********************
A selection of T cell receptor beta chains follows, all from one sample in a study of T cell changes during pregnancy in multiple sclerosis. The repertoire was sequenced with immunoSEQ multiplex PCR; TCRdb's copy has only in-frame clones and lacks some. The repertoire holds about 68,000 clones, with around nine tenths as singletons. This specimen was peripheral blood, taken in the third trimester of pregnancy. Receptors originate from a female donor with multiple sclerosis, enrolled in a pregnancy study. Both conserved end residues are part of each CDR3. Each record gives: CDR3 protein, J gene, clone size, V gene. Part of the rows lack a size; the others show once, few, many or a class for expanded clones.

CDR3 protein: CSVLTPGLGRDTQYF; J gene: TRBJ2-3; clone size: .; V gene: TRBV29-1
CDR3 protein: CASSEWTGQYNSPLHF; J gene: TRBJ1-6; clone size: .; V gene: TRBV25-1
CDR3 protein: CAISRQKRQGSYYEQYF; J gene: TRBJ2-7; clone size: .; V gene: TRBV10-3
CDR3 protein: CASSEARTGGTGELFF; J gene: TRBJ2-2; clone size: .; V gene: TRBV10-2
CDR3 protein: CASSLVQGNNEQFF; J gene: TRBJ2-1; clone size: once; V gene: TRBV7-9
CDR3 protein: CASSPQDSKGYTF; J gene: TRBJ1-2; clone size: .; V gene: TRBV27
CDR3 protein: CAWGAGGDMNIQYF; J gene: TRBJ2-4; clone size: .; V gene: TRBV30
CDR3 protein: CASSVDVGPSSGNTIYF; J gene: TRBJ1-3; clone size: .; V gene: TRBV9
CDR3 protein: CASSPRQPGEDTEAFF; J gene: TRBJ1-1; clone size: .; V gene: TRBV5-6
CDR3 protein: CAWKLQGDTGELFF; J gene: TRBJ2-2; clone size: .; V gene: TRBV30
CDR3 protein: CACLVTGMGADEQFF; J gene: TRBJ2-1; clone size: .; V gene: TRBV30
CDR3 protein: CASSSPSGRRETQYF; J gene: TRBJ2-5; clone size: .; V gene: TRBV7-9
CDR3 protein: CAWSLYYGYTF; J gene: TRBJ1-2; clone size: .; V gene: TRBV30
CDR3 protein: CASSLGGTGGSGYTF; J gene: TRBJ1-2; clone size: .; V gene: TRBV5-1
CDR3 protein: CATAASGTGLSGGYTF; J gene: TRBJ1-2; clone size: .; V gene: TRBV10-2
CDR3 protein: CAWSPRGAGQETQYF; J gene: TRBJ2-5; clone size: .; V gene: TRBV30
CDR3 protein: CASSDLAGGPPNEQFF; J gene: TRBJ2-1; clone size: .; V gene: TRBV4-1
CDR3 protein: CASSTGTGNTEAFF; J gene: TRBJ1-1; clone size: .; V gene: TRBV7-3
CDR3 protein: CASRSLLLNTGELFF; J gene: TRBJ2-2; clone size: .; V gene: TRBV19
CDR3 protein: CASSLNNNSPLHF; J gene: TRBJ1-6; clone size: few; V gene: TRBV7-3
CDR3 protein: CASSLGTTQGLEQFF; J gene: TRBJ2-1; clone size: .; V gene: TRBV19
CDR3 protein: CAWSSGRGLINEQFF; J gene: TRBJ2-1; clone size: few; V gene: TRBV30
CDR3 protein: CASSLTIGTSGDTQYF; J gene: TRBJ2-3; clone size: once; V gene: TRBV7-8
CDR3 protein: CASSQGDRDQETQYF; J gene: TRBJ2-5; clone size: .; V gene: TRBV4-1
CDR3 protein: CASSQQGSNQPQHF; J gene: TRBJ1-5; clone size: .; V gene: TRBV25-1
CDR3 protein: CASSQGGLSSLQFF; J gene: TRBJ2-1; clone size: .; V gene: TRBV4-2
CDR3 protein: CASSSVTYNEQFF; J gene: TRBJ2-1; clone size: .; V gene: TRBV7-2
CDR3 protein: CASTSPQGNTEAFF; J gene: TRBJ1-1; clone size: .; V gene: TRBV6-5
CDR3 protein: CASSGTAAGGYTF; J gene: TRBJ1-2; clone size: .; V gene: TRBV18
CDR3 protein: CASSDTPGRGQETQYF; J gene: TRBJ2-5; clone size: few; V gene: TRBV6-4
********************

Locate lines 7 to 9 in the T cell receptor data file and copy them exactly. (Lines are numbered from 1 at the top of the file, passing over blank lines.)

CDR3 protein: CASSPQDSKGYTF; J gene: TRBJ1-2; clone size: .; V gene: TRBV27
CDR3 protein: CAWGAGGDMNIQYF; J gene: TRBJ2-4; clone size: .; V gene: TRBV30
CDR3 protein: CASSVDVGPSSGNTIYF; J gene: TRBJ1-3; clone size: .; V gene: TRBV9